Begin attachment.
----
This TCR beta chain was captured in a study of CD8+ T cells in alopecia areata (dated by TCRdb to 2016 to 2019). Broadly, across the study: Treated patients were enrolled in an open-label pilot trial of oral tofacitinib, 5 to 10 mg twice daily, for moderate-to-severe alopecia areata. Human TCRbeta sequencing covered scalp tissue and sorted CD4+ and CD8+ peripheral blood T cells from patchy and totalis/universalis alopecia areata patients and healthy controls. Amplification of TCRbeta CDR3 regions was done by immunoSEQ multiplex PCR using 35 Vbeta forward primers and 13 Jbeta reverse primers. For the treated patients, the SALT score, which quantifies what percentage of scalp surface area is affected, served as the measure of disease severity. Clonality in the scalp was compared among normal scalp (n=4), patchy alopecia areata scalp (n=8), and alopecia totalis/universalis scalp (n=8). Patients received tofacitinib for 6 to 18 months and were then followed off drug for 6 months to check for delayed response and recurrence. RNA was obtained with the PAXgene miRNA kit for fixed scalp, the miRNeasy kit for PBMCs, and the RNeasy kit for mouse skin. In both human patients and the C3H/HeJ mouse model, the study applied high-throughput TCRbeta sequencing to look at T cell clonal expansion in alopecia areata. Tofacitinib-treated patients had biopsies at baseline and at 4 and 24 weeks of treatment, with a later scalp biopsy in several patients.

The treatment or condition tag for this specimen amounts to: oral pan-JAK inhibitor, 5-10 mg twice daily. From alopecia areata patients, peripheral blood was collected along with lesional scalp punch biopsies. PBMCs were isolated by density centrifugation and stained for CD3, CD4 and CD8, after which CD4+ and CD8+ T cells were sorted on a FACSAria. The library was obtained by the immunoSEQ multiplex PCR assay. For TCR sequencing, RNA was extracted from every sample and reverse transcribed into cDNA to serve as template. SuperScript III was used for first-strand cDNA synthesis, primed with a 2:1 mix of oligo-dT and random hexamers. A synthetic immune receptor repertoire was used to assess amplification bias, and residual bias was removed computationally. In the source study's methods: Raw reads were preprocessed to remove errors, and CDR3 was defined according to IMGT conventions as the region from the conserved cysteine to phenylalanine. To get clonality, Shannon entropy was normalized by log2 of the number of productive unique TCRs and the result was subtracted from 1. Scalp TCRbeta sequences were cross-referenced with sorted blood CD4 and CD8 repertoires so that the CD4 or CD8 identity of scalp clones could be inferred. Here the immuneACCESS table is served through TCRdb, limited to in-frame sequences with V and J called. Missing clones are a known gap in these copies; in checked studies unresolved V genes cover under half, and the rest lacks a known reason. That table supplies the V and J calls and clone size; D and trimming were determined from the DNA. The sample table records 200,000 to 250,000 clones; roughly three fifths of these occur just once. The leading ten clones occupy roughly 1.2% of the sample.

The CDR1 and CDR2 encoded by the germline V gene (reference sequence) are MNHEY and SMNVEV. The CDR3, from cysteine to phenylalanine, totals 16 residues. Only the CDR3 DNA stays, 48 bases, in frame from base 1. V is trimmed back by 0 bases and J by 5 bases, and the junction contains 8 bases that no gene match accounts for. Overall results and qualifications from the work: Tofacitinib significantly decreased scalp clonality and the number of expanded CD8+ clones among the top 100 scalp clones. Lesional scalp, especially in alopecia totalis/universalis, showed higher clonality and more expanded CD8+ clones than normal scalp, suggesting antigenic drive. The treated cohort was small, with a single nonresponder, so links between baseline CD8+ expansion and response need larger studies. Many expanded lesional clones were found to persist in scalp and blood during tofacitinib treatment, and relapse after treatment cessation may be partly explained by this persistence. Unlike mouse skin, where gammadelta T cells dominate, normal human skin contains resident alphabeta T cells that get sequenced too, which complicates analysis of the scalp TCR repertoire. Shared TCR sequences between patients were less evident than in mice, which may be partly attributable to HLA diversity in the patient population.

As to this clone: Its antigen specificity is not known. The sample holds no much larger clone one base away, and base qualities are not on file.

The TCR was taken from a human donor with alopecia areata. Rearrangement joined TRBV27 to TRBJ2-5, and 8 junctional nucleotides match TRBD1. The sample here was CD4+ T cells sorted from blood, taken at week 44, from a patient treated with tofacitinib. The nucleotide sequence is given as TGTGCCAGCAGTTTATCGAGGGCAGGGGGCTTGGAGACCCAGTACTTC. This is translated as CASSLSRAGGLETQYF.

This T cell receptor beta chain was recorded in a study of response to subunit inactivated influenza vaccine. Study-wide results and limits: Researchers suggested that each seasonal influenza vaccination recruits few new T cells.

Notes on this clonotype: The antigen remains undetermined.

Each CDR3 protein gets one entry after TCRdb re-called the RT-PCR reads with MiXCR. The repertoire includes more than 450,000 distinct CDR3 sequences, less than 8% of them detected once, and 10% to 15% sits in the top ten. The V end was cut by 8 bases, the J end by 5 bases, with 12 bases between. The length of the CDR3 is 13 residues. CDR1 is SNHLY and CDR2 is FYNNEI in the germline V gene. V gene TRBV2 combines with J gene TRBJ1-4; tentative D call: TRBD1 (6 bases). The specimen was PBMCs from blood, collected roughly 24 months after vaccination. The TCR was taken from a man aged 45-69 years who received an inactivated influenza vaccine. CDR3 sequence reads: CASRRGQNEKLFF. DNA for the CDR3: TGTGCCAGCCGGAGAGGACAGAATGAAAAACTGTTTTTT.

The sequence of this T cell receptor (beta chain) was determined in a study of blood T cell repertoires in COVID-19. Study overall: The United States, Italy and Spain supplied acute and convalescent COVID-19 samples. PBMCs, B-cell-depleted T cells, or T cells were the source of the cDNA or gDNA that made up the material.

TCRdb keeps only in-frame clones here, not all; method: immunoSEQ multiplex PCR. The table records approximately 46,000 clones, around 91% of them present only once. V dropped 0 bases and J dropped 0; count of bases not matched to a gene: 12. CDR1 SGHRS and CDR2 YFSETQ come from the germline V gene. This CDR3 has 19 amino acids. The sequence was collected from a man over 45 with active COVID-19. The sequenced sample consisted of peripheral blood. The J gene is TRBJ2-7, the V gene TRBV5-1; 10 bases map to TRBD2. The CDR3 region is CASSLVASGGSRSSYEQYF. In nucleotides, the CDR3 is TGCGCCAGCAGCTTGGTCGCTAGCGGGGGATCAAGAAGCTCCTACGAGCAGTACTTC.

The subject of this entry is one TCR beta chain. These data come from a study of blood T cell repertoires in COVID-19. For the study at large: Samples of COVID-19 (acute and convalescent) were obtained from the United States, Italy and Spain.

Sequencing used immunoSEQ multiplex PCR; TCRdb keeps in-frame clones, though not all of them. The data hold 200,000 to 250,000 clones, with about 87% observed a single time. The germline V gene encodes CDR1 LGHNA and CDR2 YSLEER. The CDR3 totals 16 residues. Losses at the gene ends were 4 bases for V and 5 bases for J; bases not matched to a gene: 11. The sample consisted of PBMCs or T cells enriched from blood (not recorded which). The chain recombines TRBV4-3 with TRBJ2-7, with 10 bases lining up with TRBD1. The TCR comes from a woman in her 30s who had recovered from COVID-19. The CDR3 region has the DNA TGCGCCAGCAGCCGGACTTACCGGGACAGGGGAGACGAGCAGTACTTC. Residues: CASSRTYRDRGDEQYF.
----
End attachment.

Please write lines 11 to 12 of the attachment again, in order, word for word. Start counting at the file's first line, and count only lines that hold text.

The subject of this entry is one TCR beta chain. These data come from a study of blood T cell repertoires in COVID-19. For the study at large: Samples of COVID-19 (acute and convalescent) were obtained from the United States, Italy and Spain.

Sequencing used immunoSEQ multiplex PCR; TCRdb keeps in-frame clones, though not all of them. The data hold 200,000 to 250,000 clones, with about 87% observed a single time. The germline V gene encodes CDR1 LGHNA and CDR2 YSLEER. The CDR3 totals 16 residues. Losses at the gene ends were 4 bases for V and 5 bases for J; bases not matched to a gene: 11. The sample consisted of PBMCs or T cells enriched from blood (not recorded which). The chain recombines TRBV4-3 with TRBJ2-7, with 10 bases lining up with TRBD1. The TCR comes from a woman in her 30s who had recovered from COVID-19. The CDR3 region has the DNA TGCGCCAGCAGCCGGACTTACCGGGACAGGGGAGACGAGCAGTACTTC. Residues: CASSRTYRDRGDEQYF.